Throughout his life, Lord Swraj Paul ’52 has risen to meet diverse challenges. His company, Caparo Group, has gained global recognition since he founded it in 1968. He is renowned for his philanthropy. He is also an advisor, as member of the Privy Council, to Elizabeth II, Queen of the United Kingdom and the other Commonwealth Realms: his formal title is “the right honourable Lord Swraj Paul of Marylebone, PC.”
Looking back, what is his takeaway from these experiences? Gratitude is key.
“You look back on your life, you see how kind people have been,” Paul reminisces. “At MIT, I learned a lot. I received a great education. And I’m ever so grateful.”
Now, he has made a gift to name the large theater in MIT’s Kresge Auditorium, which was designed by famed architect Eero Saarinen and built in 1955. The 1,200-seat theater has been named the Lord Swraj Paul PC ’52 and Angad Paul ’92 Theater—or, more colloquially, the Swraj Paul Theater—after Paul and his late son, Angad, who graduated from MIT in 1992. His son Akash Paul SM ’81 also attended MIT, as did a nephew and a niece.
“I have always had a great respect for MIT as a world center of technical excellence and was delighted when my sons followed me there,” says Paul. “MIT means a lot to our family, and I am honored that we are able to support the continuation of its values and way of life through this iconic building.”
Kresge is MIT’s premier venue for world leaders, renowned musicians, distinguished speakers, and student presentations. In addition to presentations from academic and political leaders, this includes dynamic projects and pitches from, for example, the mechanical engineering course 2.009 Product Engineering Processes and performances by student musical groups such as the MIT Symphony Orchestra. While the coronavirus pandemic has precluded large indoor gatherings on campus, upon reopening, the Swraj Paul Theater will again serve as a bustling hub for more than 100 major events each year.
The road to MIT
When Paul was a student growing up in British-ruled India in the World War II era, the thought of attending college in the United States was almost unfathomable. “If students went elsewhere for their education, Cambridge was the fashion,” he recalls, meaning Cambridge, England, not Massachusetts. “America was a completely different world.”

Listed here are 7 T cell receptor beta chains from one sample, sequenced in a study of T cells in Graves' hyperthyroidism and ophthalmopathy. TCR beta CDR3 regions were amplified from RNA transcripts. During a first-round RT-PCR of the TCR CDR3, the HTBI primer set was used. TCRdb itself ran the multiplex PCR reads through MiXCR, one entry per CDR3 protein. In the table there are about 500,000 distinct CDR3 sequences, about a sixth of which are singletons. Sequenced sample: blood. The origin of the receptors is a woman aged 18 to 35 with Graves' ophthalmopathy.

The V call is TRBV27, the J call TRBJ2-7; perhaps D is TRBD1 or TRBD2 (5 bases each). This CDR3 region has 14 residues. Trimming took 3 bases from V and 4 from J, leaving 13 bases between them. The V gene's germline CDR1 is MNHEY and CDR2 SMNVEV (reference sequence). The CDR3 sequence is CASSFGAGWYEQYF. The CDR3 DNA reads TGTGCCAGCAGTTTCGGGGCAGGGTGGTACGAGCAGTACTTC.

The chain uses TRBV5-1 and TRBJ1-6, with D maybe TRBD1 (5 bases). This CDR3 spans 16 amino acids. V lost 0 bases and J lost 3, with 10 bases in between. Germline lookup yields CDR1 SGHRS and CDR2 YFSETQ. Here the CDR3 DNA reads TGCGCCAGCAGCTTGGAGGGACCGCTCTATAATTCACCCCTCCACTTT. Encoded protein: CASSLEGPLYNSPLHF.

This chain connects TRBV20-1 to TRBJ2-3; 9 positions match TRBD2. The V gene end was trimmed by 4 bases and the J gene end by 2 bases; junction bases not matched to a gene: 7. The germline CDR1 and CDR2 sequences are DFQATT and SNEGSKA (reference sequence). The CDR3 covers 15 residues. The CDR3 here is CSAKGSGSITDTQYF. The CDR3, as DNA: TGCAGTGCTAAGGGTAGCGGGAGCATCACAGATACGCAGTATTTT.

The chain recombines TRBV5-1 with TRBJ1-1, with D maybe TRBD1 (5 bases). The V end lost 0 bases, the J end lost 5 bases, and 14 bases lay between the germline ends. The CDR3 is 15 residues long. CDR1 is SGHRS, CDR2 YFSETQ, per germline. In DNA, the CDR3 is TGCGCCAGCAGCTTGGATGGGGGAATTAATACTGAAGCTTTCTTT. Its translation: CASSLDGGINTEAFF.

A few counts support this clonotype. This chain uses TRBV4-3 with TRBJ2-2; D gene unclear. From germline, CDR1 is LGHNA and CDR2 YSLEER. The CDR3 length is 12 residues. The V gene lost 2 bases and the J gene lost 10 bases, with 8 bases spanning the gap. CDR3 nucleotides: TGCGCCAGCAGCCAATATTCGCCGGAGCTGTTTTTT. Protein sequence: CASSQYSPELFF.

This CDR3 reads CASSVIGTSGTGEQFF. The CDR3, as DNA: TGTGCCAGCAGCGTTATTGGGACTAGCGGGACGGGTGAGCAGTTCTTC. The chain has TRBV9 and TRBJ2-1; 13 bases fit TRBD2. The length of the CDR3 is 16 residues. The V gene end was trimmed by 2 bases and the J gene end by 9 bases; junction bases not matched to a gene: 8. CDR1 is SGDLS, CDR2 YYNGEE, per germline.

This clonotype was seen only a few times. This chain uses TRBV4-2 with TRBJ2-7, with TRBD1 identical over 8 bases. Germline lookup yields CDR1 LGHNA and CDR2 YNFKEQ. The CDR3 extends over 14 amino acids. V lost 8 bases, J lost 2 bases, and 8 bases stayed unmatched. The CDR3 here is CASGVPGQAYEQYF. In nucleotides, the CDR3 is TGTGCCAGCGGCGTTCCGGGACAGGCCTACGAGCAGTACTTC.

Serendipitously, the principal of his school was married to the sister of Karl Taylor Compton, who was president of MIT from 1930 to 1948. “She asked me one day, ‘What are you going to do with your life?’” he recalls. “I told her I wanted to join my family’s business, a foundry, and planned to attend an engineering college in India. And she said, ‘No, you’ve got to go to MIT.’” When Paul was accepted, he was sure that his family would say he was “crazy and should stay in India,” he says. After all, he was only 18 years old and none of his very traditional family—followers of Mahatma Gandhi who were deeply involved in the Indian freedom movement—had ever studied abroad. But they all urged him to go to MIT, especially his eldest brother Stya, who was also interested in education and later founded several institutions of higher learning in India.
Paul was initially overwhelmed once he arrived on campus, but, he says, an understanding faculty and convivial students soon made him feel welcome. “The constant interaction with people from other cultures was enormously broadening,” he says. “The intellectual challenges were stimulating and provoked much discussion and debate, and the sociability of American boys and girls was infectious.” He attributes his MIT experience in linking his view of industrial enterprise and higher education—in other words, a “mens et manus” mindset.
“Education is one of the few things you can give away and, in giving, increase your own capacities“ he says. “During my time at the Institute, I saw how education was infused with the ethic of public service, and I applaud MIT for its continuing commitment to these ideals.”
“A great lift”
In a roundabout way, Paul did end up in the family business. Although he did not join the family foundry, his own company, Caparo, primarily holds interests in the design, manufacture, marketing, and distribution of value-added steel and niche engineering products. “Because of my time at MIT, I decided to expand my Caparo companies into the United States,” he says, “and for more than 30 years, we have made significant investments across the country in our Bull Moose Tube and XL Trailers businesses.” Coincidentally, Bull Moose Tube is headquartered in St. Louis, Missouri, where the famous Gateway Arch, also designed by Kresge Auditorium architect Eero Saarinen, has overlooked the city since 1965.
His MIT experience also led Paul to create a scholarship fund in 1987 to support MIT students who are forging their own path at the Institute. He also gave a gift to create a student lounge at the MIT Sloan School of Management named for his late daughter, Ambika, who died of leukemia in 1968 at age four. Paul’s foundation is also named for Ambika and promotes the well-being of children and young people all over the world through education, culture, and health.
Kresge was not the campus landmark it has become when Paul was a student at MIT, but he and his family members have since attended multiple events within its walls. Paul believes that his time at MIT set the stage for his future success.
“Because of MIT, I am where I am,” he says. “It has given me a great lift. The confidence that students develop at MIT is invaluable to their pursuits to make a better world.”